When Fuji Bakery 's Akihiro Nakamura speaks of "retirement", what he really means is opening a bakery, building that business from the ground up, expanding


Fuji Bakery Owner Akihiro Nakamura Seeks Perfection in Chaos

When Fuji Bakery's Akihiro Nakamura speaks of "retirement", what he really means is opening a bakery, building that business from the ground up, expanding to a second location, developing new recipes, making coffee and -- let's not forget -- looking to expand to yet another location north of Seattle. Nakamura, known to regulars as "Aki" or "Aki-san," embarked on a journey after "retiring", of providing authentic, and wholesome breads and pastries that he would be comfortable giving his sons. What became of those efforts was a business Nakamura enjoys, but also one where perfection just barely eludes him.

SW: How would you define Japanese baking for those who aren't familiar with that style?

We don't have traditional Japanese baking. Baking came to Japan from Portugal first, and after we opened up the country, it started coming from everywhere. It was a kind of a chaos in Japan when everything came all at once. Of course, we love it, and we like to have the traditional influences from each country, and also to have our own flavors.

Perfection is something we Japanese usually go after. Also, the Japanese went to many countries to study true baking techniques. That's why we have the Italian breads, French breads, danishes from Denmark, and Russian style breads like piroshkis. People call us a Japanese-French bakery, but it's not. We call this a Japanese bakery, which is chaos.

How are your Japanese pastries distinctive from the rest?

It's more sensitive on the ingredients, and the ingredients create a harmony. Even if you use the best whipping cream, if you don't use the right ingredients, then it's not good. We use the best flour. The flour is very important. American flour doesn't work. It's very heavy. It's very important to use Japanese style flour. We use European style cultured butter. It's really hard to come by and very expensive, but we don't want to compromise the taste.

We want people to enjoy what to bake. The roll breads have a 30 hour shelf life, and that's the only one that goes over night. Everything else, either we consume or we dispose it. Even though we use the best ingredients, there are no second day ones. I either give extras to the customer, or we consume or dispose.

What's your favorite bread or pastry sold at Fuji?

Everything. I cannot pick one. I like French bread. I like our danishes, and I like the croissants. Our croissants, a lot of French customers think we have the best one. They feel like they are home when they eat it.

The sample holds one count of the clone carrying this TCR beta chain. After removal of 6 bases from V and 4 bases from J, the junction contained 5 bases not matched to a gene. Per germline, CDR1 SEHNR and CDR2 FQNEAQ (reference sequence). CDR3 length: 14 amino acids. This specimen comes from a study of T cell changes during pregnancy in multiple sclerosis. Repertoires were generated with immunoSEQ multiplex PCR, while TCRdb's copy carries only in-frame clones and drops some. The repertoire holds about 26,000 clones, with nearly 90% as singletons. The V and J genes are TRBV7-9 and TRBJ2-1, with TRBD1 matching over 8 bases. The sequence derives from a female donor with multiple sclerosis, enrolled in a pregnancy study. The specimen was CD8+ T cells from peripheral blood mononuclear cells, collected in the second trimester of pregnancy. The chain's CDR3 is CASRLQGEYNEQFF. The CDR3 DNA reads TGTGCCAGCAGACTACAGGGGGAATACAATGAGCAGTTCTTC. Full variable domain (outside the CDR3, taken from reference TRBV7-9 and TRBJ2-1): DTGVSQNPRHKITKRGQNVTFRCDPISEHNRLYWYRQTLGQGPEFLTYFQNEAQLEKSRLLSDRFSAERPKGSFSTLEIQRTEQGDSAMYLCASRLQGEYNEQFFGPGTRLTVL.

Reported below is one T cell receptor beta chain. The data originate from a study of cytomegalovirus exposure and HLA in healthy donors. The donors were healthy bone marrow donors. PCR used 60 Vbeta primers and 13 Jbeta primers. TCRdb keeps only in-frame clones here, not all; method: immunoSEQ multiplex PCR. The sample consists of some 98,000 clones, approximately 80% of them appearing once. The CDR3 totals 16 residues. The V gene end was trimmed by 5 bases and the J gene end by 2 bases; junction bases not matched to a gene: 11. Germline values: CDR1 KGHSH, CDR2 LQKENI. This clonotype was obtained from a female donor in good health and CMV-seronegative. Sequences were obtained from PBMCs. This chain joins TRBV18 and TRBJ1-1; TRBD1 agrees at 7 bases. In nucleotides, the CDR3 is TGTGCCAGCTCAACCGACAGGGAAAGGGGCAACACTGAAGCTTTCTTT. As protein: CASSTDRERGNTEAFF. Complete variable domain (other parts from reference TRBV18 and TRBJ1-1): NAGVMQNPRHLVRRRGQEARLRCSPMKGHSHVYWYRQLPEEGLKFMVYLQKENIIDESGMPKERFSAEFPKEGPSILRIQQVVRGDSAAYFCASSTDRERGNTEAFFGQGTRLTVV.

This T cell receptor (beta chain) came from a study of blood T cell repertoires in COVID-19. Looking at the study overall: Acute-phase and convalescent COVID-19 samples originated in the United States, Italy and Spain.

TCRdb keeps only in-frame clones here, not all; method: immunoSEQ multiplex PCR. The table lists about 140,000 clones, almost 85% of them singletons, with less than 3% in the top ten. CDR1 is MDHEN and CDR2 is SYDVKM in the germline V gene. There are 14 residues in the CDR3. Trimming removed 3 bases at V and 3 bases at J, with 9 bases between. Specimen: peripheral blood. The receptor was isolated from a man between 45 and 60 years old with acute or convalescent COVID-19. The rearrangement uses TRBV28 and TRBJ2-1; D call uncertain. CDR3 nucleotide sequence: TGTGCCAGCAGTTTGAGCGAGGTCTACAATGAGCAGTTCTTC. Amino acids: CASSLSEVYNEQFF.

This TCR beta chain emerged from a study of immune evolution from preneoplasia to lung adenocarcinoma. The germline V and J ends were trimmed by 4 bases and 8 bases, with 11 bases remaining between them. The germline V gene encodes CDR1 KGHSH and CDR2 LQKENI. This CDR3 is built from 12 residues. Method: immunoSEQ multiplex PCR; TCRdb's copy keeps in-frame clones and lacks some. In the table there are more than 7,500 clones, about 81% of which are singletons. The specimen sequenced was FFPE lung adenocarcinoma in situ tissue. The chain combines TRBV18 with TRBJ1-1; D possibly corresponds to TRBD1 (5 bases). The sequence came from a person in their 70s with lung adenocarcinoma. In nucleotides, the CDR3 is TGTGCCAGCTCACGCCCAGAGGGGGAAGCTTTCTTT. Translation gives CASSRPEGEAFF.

You no longer serve cakes at Bellevue location. Is there a chance that you'll sell cakes again?

We had a pâtissier from France; he had to leave and so, that's the way it goes. We are planning to have a different location for a bigger kitchen. Bellevue's kitchen is too small for us, so we are planning to have a bigger room for a kitchen. We are most definitely planning to bring back the Japanese style cakes.

How do you develop your recipes?

From my experiments. In the U.S., the flour is different, the climate is different. We have a basic idea of what we want. You cannot just experiment with 1 quart, 2 quart or 5 quart mixers. You have to use the 6 quart mixer to make sure that everything is correct. Each gram counts. One experiment might have 275 grams of eggs, for example, and 46 of flour, and for sugar, I know how low it could be. I mix it, and try it, and didn't like it, so I had to shave some away -- or for example, from 253 grams to 248. It has to be very precise. It can't be one cup of this, and one cup of that. It has to be by each gram. I had made so many mistakes.

There is kind of a concept where we know what should go in, what flavors are good, and what combinations we can do. I think I have lots of room to improve, like with the curry pastry. Every day is an experiment for us. We just now switched to 100% Angus beef for the curry [pastry]. We tried using a new dough. Every day, we tried to improve. At the same time, we don't want the customer to get bored so we try to do seasonal fruits and seasonal vegetables.

For your new location, are you still looking in Wallingford and Ballard?

We're looking at several locations in the north side because we have one in Bellevue and one in the International District. So it makes more sense to go up north. We're still looking for it. We are going to have a retail location just like the International District, but with a big kitchen. We decided the Bellevue location is getting too small. Once we get a bigger kitchen, we like to bring back the cakes and make desserts. That's our plan.

We want the people to enjoy the food, and we are planning to make a few changes on the menu and in the kitchen. I'm not happy about it yet. I feel like I want to be better. After a few months, there might be some different things and the same breads might improve a little bit more. So come back and enjoy our food and enjoy our coffee. I'd love to improve more. We're not yet satisfied with what we have right now.

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